‘Don’t You Ever Lay Down Your Arms’ begins with a tuneful herald of horns as Dub beats back Stewart’s strangled vocals, “Searching, searching for treasure”. Then out of nowhere, you’re hit in the face with drum strikes that seem to come from nowhere, put way forward in the mix. It's enough to make you jump out of your seat. Then the horns begin to blare like distant sirens. It’s a positively delirious track, coming at you in all directions. ‘Paranoia Of Power’ is more of a direct march and call to arms, with Stewart shrieking, “Let’s storm the citadels!” A ghostly choir later chanting with him, “Beneath the city streets.” Saxophones wail in and out, anchored in a persistent reggae beat.

‘To Have The Vision’ follows like a Beat fever dream cut up by an intoxicated William S. Burroughs. Stewart’s bellicose rantings trotting in and out, calling out such sins as apathy and complacency. Two things this subversive album seems hell bent at kicking sand in the face of.

Without a doubt, the album’s definitive moment is a dramatic recitation of William Blake’s poem, ‘Jerusalem’. Here all of Learning To Cope’s mania comes to a head. Dub bass, sharp snares, looped clips of nationalistic orchestration. Stewart shouting at you from a distance, armed with a dented, rusty megaphone. Bringing the album’s thesis to its conclusion. Namely, the political is personal. There is no separation.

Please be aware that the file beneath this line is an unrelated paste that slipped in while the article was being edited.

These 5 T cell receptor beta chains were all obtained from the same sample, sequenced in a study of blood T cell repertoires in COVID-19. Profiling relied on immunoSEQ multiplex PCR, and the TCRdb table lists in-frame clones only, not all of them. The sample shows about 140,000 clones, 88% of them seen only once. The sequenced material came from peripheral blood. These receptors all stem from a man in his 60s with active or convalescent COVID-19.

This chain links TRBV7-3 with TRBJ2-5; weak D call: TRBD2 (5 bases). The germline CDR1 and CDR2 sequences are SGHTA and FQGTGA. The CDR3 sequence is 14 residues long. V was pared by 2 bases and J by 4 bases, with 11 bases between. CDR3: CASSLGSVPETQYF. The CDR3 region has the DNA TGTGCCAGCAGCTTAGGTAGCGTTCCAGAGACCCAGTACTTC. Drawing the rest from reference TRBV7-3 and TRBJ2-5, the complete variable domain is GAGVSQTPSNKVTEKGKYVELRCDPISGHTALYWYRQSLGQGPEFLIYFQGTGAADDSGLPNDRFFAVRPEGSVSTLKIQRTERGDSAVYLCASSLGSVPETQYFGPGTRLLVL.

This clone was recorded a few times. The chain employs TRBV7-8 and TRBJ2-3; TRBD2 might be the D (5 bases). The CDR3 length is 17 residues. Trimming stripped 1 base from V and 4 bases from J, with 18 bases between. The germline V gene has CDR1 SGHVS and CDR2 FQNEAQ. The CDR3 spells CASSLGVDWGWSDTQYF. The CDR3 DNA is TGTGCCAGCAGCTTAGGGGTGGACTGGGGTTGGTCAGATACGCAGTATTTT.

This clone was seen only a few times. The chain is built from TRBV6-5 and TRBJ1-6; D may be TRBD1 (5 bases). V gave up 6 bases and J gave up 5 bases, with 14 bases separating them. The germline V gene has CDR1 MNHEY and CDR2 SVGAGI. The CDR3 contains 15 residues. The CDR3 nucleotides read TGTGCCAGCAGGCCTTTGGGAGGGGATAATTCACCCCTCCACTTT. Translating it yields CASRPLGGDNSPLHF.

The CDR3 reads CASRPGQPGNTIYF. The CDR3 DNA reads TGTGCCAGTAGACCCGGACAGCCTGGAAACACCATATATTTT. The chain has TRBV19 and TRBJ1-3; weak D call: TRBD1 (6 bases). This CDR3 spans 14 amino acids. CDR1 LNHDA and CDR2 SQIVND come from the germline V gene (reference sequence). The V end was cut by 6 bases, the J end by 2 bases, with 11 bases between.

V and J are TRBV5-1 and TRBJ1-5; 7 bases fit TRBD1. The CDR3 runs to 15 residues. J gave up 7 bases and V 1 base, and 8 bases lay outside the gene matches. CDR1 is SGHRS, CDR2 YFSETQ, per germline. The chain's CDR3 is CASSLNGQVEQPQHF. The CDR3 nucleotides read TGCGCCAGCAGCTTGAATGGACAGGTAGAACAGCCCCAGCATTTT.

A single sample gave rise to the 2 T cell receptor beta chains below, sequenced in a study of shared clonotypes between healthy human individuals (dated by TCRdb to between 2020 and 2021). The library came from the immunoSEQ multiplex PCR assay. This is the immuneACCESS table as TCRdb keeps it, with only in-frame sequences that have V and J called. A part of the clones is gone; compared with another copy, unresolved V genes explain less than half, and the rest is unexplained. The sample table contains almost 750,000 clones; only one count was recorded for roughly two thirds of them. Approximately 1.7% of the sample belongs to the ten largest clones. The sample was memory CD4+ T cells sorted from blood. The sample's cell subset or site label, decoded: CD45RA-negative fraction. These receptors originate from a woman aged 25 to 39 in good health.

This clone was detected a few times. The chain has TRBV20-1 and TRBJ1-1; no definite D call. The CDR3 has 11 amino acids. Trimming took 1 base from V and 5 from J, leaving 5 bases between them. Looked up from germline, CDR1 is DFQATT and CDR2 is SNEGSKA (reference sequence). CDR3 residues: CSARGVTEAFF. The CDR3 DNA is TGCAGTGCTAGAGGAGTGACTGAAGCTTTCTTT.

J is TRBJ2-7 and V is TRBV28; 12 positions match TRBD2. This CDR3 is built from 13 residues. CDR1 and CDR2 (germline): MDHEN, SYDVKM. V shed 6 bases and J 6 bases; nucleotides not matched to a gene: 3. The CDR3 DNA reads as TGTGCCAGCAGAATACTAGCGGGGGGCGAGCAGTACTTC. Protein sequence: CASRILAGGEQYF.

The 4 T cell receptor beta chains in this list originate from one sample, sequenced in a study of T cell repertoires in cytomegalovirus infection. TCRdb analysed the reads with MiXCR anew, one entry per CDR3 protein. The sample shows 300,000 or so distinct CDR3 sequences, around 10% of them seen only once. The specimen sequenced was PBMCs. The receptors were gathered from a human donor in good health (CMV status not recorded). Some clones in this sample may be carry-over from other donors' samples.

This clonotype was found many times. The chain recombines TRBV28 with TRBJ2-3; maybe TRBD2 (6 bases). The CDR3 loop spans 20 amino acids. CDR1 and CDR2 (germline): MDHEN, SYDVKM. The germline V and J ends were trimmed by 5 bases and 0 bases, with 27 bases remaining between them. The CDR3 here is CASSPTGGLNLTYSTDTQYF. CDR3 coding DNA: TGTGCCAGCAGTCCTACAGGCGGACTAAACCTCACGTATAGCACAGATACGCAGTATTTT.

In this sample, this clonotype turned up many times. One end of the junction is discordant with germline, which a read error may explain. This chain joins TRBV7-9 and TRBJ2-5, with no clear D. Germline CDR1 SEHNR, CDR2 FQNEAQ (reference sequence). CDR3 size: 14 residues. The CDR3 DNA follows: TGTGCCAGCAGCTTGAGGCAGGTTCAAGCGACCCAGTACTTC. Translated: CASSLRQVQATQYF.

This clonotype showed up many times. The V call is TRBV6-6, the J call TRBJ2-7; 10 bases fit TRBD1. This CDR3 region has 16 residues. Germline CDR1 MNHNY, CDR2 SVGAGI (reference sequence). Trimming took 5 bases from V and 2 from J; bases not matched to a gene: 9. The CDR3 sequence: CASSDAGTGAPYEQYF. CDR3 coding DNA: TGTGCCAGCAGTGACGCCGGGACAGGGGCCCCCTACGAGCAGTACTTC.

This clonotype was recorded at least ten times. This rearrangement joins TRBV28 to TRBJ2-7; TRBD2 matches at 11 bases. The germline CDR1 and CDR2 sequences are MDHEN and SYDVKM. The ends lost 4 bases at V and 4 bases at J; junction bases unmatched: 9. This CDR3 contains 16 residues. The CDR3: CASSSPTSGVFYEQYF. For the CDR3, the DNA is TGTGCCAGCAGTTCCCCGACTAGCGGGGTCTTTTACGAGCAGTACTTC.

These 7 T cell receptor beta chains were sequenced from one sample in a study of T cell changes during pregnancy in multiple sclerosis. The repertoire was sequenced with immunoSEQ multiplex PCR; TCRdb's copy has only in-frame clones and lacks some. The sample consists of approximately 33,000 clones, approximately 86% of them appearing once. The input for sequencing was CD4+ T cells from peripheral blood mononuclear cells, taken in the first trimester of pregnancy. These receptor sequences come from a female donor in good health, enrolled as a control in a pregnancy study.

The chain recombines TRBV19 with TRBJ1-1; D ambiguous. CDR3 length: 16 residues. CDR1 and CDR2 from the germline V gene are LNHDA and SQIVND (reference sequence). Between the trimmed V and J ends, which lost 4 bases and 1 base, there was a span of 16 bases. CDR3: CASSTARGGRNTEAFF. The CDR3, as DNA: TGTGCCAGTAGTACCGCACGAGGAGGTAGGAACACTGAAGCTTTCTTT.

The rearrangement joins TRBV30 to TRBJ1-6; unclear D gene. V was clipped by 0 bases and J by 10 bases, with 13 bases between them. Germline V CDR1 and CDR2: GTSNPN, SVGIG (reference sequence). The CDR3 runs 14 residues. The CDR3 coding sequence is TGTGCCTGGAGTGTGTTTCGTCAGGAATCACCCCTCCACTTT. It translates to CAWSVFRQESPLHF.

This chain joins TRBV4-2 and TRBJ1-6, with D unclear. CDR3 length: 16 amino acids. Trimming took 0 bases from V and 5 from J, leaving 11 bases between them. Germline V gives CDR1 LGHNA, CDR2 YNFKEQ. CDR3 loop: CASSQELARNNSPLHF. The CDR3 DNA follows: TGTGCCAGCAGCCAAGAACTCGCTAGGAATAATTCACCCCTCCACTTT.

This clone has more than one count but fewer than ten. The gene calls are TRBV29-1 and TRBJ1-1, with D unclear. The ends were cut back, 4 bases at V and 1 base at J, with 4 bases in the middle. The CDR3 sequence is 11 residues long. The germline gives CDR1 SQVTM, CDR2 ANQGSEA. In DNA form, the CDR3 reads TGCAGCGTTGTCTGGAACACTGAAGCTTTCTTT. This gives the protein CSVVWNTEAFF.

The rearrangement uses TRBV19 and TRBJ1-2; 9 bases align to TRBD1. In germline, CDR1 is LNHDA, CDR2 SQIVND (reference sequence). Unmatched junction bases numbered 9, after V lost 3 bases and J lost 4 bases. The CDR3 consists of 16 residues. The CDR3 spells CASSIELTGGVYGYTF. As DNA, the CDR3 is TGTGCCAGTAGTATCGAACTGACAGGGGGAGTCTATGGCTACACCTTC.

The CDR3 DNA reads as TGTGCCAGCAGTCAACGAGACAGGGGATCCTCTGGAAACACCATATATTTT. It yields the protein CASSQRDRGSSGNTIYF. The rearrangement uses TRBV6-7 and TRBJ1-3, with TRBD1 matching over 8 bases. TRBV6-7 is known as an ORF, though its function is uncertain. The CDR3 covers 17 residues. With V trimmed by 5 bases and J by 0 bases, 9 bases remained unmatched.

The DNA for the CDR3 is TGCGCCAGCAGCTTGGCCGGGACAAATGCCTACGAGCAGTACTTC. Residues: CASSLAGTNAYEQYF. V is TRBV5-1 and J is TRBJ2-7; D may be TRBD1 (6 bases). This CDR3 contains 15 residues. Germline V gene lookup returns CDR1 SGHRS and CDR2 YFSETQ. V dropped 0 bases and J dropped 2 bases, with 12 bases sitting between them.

At times grating and trance-like, this is a hallucinatory listen. Meant to knock the listener off their toes and keep them queasy. At first, it may sound like a wash of disorganized noise but with repeated listens, its clear there’s nothing accidental going on here. It's all deliberate. As the title says, this is an album about coping with the cowardice of our leaders and the way to cope is to knock them off their pedestals. This is the sound of setting propaganda’s leaflets on fire and taking over the streets after the rioting’s done its damage. The sound of screaming for revolution in a pair of concrete shoes. A tribal ghost dance signaling either the end or a new beginning.

In short, it's beautiful, organized chaos that is way ahead of its time. File this one under Uneasy Listening along with Captain Beefheart’s Trout Mask Replica.

A lost classic. This reissue is long overdue.

Comments (1)

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Great review! Sounds really interesting, love 'Y' and 'For how much longer do we tolerate mass murder? ' but never heard his solo stuff. Will have to investigate!